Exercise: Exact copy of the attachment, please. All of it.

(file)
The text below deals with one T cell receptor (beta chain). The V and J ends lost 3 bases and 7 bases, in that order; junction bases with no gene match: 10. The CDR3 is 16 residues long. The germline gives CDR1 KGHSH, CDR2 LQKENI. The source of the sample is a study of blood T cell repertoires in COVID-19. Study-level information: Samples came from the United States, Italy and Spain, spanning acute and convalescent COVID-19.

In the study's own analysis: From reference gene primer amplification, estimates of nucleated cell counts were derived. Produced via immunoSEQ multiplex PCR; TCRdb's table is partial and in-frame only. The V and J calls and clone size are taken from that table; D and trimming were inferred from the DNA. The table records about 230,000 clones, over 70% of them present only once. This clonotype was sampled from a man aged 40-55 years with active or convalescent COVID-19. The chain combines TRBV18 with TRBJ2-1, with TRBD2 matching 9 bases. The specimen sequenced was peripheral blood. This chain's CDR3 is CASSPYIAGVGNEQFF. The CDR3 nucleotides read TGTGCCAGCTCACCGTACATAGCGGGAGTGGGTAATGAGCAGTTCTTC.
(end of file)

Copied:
The text below deals with one T cell receptor (beta chain). The V and J ends lost 3 bases and 7 bases, in that order; junction bases with no gene match: 10. The CDR3 is 16 residues long. The germline gives CDR1 KGHSH, CDR2 LQKENI. The source of the sample is a study of blood T cell repertoires in COVID-19. Study-level information: Samples came from the United States, Italy and Spain, spanning acute and convalescent COVID-19.

In the study's own analysis: From reference gene primer amplification, estimates of nucleated cell counts were derived. Produced via immunoSEQ multiplex PCR; TCRdb's table is partial and in-frame only. The V and J calls and clone size are taken from that table; D and trimming were inferred from the DNA. The table records about 230,000 clones, over 70% of them present only once. This clonotype was sampled from a man aged 40-55 years with active or convalescent COVID-19. The chain combines TRBV18 with TRBJ2-1, with TRBD2 matching 9 bases. The specimen sequenced was peripheral blood. This chain's CDR3 is CASSPYIAGVGNEQFF. The CDR3 nucleotides read TGTGCCAGCTCACCGTACATAGCGGGAGTGGGTAATGAGCAGTTCTTC.